There are myths and fears about accessing government programs, and myths about who qualifies. Some people believe that if you take public assistance you could be at risk of being evicted from the states, or your children are going to be required to serve in the military. “The other myth is that you’re going to have to pay it all back,” Lowry said.
The OC Food Bank has also responded to the need of lower-income families by becoming America’s largest diaper bank. Hunger is a symptom of poverty. The same people who need food most likely have issues with healthcare and utilities, transportation and housing, and all of the living costs that we all have to absorb. For low-income families, diapers are a large expense.
“We were able to start the fifth diaper bank in the state of California in two years, and last year we became America’s largest diaper bank. We distributed 23 million infant diapers in only our second year of operation,” Lowry said.
The OC Food Bank is a massive site in Garden Grove -- 60,000 square feet, with additional storage offsite, and a 3,300 sq. ft freezer and fridge that’s 18 ft. high. “But It’s really never enough space,” Lowry said.
Inside they have a shopping area for their nonprofit partners – about 250 in all. Throughout the course of the week, nonprofit members can come into the food bank to “shop” for what they need,” Lowry said. “What’s especially unique about Bracken’s Kitchen is that it is one of the few nonprofits that can make good use of foods that other nonprofits or food pantries could not use. For example, Bracken’s can easily benefit from receiving 5-gallon or 10-gallon buckets of tomato sauce, which would be perfect for a stew or soup. They can take commercial-sized packaged items, combine them with other donated foods, and make thousands of nutritious meals out of them.”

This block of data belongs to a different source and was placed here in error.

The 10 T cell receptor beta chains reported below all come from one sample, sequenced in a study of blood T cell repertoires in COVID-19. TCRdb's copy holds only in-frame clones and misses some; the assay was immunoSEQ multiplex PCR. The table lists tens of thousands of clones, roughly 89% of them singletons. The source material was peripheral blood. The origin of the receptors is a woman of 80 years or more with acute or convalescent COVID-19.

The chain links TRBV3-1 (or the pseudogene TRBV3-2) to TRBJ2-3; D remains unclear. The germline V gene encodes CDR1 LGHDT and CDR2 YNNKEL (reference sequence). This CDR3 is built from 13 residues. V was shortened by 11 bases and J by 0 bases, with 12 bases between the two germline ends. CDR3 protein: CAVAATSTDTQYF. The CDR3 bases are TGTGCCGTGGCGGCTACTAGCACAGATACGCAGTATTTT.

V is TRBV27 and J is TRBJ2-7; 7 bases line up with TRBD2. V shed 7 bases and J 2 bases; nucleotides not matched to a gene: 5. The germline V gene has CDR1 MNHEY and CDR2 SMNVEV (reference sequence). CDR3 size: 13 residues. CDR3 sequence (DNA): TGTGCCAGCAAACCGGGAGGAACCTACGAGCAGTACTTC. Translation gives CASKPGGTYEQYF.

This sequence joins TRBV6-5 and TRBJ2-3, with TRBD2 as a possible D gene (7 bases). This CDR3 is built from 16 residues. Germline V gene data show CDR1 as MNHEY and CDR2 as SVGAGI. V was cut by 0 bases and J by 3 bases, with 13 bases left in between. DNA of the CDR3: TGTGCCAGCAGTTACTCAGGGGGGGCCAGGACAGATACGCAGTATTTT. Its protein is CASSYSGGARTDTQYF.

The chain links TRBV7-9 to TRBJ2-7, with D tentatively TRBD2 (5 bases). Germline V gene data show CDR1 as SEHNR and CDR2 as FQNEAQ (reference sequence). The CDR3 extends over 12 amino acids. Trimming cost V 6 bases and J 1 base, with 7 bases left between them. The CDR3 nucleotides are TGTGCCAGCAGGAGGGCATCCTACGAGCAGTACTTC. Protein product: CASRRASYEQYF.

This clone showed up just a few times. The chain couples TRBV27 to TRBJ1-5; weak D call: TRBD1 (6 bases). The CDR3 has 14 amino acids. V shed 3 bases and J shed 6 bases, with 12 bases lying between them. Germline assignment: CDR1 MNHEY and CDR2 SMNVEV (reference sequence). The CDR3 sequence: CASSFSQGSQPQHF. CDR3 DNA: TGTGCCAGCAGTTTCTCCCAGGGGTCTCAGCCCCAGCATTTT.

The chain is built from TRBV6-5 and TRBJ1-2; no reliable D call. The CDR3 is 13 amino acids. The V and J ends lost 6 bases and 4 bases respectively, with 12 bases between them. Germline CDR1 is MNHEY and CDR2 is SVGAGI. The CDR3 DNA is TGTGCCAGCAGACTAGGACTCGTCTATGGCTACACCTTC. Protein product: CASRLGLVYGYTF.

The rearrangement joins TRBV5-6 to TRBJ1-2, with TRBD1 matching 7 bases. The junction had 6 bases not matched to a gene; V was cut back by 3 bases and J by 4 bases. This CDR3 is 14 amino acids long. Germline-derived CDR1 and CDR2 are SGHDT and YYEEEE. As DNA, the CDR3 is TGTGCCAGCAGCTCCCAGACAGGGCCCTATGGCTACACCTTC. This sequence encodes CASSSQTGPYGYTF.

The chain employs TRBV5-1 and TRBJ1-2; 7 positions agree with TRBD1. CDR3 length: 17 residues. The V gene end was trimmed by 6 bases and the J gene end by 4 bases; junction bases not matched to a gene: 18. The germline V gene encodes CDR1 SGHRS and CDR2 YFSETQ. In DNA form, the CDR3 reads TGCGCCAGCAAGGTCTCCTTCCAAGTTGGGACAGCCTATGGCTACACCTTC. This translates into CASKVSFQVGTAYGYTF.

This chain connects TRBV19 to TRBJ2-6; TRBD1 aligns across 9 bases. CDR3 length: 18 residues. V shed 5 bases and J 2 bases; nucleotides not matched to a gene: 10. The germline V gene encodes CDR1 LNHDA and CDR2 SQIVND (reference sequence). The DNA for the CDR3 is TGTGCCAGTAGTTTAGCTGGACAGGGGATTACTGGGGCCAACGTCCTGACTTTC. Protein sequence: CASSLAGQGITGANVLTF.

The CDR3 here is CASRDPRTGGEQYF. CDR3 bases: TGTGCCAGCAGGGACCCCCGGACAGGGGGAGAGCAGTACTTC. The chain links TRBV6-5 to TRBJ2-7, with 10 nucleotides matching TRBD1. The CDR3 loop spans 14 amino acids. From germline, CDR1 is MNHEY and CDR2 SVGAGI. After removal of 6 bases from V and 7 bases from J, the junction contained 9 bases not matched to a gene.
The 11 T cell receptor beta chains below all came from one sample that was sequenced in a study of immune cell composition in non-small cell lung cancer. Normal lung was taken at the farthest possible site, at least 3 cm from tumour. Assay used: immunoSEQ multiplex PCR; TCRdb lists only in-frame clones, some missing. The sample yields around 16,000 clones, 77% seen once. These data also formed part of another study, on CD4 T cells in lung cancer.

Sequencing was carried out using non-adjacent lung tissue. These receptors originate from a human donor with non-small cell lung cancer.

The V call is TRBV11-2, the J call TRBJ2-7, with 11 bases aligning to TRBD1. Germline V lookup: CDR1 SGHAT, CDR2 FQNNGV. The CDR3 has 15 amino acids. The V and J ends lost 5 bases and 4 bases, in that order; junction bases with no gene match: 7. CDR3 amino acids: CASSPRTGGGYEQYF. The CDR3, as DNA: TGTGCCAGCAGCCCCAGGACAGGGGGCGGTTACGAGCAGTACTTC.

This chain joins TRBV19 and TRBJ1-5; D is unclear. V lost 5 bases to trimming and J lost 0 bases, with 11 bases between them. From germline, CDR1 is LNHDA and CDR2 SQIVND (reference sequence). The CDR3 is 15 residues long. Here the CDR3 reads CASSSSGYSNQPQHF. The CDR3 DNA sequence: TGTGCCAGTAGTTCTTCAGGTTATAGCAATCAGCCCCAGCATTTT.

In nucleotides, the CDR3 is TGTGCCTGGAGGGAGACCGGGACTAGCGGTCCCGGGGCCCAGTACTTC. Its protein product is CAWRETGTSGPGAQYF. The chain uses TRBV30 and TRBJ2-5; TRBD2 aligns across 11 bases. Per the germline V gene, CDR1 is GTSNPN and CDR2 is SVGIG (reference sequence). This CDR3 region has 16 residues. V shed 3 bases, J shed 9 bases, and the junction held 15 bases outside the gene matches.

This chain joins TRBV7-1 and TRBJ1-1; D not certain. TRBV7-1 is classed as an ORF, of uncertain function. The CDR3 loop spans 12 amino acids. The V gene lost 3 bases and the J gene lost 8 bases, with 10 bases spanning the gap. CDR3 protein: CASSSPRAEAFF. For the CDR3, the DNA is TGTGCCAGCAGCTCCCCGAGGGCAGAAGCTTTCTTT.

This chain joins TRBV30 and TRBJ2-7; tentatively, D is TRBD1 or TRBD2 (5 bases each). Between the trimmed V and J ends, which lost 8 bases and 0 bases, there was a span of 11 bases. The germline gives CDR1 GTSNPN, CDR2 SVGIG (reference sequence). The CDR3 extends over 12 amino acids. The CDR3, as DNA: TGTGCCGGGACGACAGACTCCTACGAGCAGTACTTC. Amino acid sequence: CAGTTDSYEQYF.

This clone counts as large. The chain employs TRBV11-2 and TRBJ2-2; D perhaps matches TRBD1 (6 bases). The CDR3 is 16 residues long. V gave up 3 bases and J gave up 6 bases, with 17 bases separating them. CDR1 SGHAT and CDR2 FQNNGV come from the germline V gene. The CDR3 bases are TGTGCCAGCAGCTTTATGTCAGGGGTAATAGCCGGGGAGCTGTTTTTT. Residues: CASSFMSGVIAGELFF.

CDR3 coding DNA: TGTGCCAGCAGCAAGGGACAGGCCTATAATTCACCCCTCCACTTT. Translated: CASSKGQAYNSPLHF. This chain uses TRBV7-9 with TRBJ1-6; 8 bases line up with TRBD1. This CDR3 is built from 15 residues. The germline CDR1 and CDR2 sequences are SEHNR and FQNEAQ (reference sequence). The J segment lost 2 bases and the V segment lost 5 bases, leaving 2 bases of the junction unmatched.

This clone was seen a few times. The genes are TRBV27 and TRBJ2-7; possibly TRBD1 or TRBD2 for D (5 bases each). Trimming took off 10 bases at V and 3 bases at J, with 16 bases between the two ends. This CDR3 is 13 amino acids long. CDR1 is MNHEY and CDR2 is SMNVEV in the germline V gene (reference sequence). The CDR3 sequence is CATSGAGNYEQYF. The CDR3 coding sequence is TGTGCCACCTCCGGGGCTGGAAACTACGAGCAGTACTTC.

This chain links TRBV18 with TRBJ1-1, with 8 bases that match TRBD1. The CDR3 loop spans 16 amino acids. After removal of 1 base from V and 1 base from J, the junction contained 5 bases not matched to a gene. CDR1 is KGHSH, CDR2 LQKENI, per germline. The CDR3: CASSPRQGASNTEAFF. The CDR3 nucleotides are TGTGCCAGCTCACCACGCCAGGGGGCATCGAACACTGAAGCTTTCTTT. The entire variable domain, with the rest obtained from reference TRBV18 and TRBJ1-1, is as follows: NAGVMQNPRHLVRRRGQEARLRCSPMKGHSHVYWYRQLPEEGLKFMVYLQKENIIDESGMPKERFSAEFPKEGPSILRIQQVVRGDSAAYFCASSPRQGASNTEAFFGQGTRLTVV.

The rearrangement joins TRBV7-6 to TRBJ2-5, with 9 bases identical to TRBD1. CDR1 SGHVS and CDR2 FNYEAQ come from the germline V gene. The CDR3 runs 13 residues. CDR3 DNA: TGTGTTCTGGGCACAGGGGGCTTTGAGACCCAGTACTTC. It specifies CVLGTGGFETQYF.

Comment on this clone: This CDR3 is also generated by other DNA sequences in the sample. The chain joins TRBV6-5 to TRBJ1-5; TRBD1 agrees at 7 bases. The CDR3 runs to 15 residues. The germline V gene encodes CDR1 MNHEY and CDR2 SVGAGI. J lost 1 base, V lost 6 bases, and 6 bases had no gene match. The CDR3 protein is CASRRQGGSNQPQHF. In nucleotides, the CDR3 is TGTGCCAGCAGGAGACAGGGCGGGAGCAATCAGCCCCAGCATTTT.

Bracken’s Kitchen comes in to shop to see what the OC Food Bank has available, and they are also sort of on speed dial. “When we see items that come in that we know they can make unique use out of, we’ll call them up right away,” Lowry said.
They have a hodge-podge of stuff – it's really like a potluck. Lowry said they never know from day to day what they are going to get. But Bill and his team with their chef backgrounds are really creative about looking at a lot of items that seem disparate and unrelated and figuring out how to transform those into nutritious meals for families.
What’s unique about Bracken’s is that they will often donate food right back to the OC Food Bank. “We provide food for other charities and once it leaves we never see it again, but one of the things that are unique to Bracken’s is that sometimes our food will come back to us in much better form than when it left,” Lowry said. “They will make meals in their kitchen, package and freeze them, and then re-donate the meals back to us. It leaves us as just some simple ingredients and comes back as beautiful nutritious meals. It’s a great gift, not an expectation. It’s because of this special relationship that we share.”